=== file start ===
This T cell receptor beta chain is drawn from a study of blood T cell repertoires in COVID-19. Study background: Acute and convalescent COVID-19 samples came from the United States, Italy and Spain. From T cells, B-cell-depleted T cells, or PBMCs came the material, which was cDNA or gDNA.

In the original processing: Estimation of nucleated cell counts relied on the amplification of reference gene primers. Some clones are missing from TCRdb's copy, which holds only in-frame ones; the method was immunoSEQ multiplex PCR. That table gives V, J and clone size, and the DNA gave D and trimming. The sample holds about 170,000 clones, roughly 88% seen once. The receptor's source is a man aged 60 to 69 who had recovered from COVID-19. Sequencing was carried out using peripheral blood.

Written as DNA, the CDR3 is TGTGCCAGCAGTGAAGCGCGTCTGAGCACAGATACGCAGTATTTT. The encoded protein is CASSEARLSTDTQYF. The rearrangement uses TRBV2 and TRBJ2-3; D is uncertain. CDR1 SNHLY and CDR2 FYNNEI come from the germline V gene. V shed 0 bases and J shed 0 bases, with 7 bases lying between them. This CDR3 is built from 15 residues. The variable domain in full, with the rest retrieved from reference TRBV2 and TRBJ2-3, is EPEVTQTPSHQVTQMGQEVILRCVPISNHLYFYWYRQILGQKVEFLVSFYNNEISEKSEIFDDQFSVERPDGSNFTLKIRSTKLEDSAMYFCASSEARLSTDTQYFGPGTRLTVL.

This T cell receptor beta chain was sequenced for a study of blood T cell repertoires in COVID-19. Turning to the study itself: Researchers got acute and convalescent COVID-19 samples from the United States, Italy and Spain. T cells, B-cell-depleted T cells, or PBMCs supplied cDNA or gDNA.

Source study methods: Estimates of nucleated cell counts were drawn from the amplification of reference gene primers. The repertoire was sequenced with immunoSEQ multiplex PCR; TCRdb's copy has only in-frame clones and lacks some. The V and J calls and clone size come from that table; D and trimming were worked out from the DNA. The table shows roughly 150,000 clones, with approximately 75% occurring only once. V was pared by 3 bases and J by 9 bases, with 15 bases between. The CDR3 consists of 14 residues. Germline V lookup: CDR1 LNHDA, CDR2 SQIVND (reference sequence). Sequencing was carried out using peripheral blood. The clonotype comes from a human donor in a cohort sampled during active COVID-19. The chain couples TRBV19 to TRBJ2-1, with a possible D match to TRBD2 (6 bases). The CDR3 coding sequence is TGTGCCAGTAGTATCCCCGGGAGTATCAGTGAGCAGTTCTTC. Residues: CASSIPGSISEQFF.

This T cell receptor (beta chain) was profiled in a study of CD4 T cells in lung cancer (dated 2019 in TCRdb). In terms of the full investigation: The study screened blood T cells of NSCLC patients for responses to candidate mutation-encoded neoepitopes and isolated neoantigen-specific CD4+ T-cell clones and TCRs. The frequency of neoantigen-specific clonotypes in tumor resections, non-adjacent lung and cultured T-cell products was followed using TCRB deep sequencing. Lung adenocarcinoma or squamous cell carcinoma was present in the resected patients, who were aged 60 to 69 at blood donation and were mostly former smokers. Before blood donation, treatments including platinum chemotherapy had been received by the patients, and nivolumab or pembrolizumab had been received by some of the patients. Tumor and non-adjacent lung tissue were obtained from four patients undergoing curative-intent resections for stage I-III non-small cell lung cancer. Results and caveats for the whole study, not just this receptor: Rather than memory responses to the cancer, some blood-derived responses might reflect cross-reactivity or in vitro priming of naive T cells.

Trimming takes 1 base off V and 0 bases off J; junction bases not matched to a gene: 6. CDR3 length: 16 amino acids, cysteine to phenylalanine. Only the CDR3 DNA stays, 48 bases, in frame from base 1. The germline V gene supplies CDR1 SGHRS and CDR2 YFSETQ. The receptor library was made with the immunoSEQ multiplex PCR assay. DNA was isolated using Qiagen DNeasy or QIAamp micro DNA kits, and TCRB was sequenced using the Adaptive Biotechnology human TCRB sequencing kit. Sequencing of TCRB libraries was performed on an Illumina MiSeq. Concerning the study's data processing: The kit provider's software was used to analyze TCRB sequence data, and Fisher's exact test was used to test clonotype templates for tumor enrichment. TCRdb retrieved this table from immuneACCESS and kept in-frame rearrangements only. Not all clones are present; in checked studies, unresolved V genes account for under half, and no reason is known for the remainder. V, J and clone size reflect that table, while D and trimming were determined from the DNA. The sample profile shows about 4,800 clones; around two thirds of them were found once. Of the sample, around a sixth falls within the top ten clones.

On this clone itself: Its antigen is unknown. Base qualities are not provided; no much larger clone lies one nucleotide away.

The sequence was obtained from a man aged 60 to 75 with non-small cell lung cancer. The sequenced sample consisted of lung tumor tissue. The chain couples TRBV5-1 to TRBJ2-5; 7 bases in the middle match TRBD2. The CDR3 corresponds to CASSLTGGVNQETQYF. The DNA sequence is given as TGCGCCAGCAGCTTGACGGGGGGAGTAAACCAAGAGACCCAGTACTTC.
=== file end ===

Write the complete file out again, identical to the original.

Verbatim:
This T cell receptor beta chain is drawn from a study of blood T cell repertoires in COVID-19. Study background: Acute and convalescent COVID-19 samples came from the United States, Italy and Spain. From T cells, B-cell-depleted T cells, or PBMCs came the material, which was cDNA or gDNA.

In the original processing: Estimation of nucleated cell counts relied on the amplification of reference gene primers. Some clones are missing from TCRdb's copy, which holds only in-frame ones; the method was immunoSEQ multiplex PCR. That table gives V, J and clone size, and the DNA gave D and trimming. The sample holds about 170,000 clones, roughly 88% seen once. The receptor's source is a man aged 60 to 69 who had recovered from COVID-19. Sequencing was carried out using peripheral blood.

Written as DNA, the CDR3 is TGTGCCAGCAGTGAAGCGCGTCTGAGCACAGATACGCAGTATTTT. The encoded protein is CASSEARLSTDTQYF. The rearrangement uses TRBV2 and TRBJ2-3; D is uncertain. CDR1 SNHLY and CDR2 FYNNEI come from the germline V gene. V shed 0 bases and J shed 0 bases, with 7 bases lying between them. This CDR3 is built from 15 residues. The variable domain in full, with the rest retrieved from reference TRBV2 and TRBJ2-3, is EPEVTQTPSHQVTQMGQEVILRCVPISNHLYFYWYRQILGQKVEFLVSFYNNEISEKSEIFDDQFSVERPDGSNFTLKIRSTKLEDSAMYFCASSEARLSTDTQYFGPGTRLTVL.

This T cell receptor beta chain was sequenced for a study of blood T cell repertoires in COVID-19. Turning to the study itself: Researchers got acute and convalescent COVID-19 samples from the United States, Italy and Spain. T cells, B-cell-depleted T cells, or PBMCs supplied cDNA or gDNA.

Source study methods: Estimates of nucleated cell counts were drawn from the amplification of reference gene primers. The repertoire was sequenced with immunoSEQ multiplex PCR; TCRdb's copy has only in-frame clones and lacks some. The V and J calls and clone size come from that table; D and trimming were worked out from the DNA. The table shows roughly 150,000 clones, with approximately 75% occurring only once. V was pared by 3 bases and J by 9 bases, with 15 bases between. The CDR3 consists of 14 residues. Germline V lookup: CDR1 LNHDA, CDR2 SQIVND (reference sequence). Sequencing was carried out using peripheral blood. The clonotype comes from a human donor in a cohort sampled during active COVID-19. The chain couples TRBV19 to TRBJ2-1, with a possible D match to TRBD2 (6 bases). The CDR3 coding sequence is TGTGCCAGTAGTATCCCCGGGAGTATCAGTGAGCAGTTCTTC. Residues: CASSIPGSISEQFF.

This T cell receptor (beta chain) was profiled in a study of CD4 T cells in lung cancer (dated 2019 in TCRdb). In terms of the full investigation: The study screened blood T cells of NSCLC patients for responses to candidate mutation-encoded neoepitopes and isolated neoantigen-specific CD4+ T-cell clones and TCRs. The frequency of neoantigen-specific clonotypes in tumor resections, non-adjacent lung and cultured T-cell products was followed using TCRB deep sequencing. Lung adenocarcinoma or squamous cell carcinoma was present in the resected patients, who were aged 60 to 69 at blood donation and were mostly former smokers. Before blood donation, treatments including platinum chemotherapy had been received by the patients, and nivolumab or pembrolizumab had been received by some of the patients. Tumor and non-adjacent lung tissue were obtained from four patients undergoing curative-intent resections for stage I-III non-small cell lung cancer. Results and caveats for the whole study, not just this receptor: Rather than memory responses to the cancer, some blood-derived responses might reflect cross-reactivity or in vitro priming of naive T cells.

Trimming takes 1 base off V and 0 bases off J; junction bases not matched to a gene: 6. CDR3 length: 16 amino acids, cysteine to phenylalanine. Only the CDR3 DNA stays, 48 bases, in frame from base 1. The germline V gene supplies CDR1 SGHRS and CDR2 YFSETQ. The receptor library was made with the immunoSEQ multiplex PCR assay. DNA was isolated using Qiagen DNeasy or QIAamp micro DNA kits, and TCRB was sequenced using the Adaptive Biotechnology human TCRB sequencing kit. Sequencing of TCRB libraries was performed on an Illumina MiSeq. Concerning the study's data processing: The kit provider's software was used to analyze TCRB sequence data, and Fisher's exact test was used to test clonotype templates for tumor enrichment. TCRdb retrieved this table from immuneACCESS and kept in-frame rearrangements only. Not all clones are present; in checked studies, unresolved V genes account for under half, and no reason is known for the remainder. V, J and clone size reflect that table, while D and trimming were determined from the DNA. The sample profile shows about 4,800 clones; around two thirds of them were found once. Of the sample, around a sixth falls within the top ten clones.

On this clone itself: Its antigen is unknown. Base qualities are not provided; no much larger clone lies one nucleotide away.

The sequence was obtained from a man aged 60 to 75 with non-small cell lung cancer. The sequenced sample consisted of lung tumor tissue. The chain couples TRBV5-1 to TRBJ2-5; 7 bases in the middle match TRBD2. The CDR3 corresponds to CASSLTGGVNQETQYF. The DNA sequence is given as TGCGCCAGCAGCTTGACGGGGGGAGTAAACCAAGAGACCCAGTACTTC.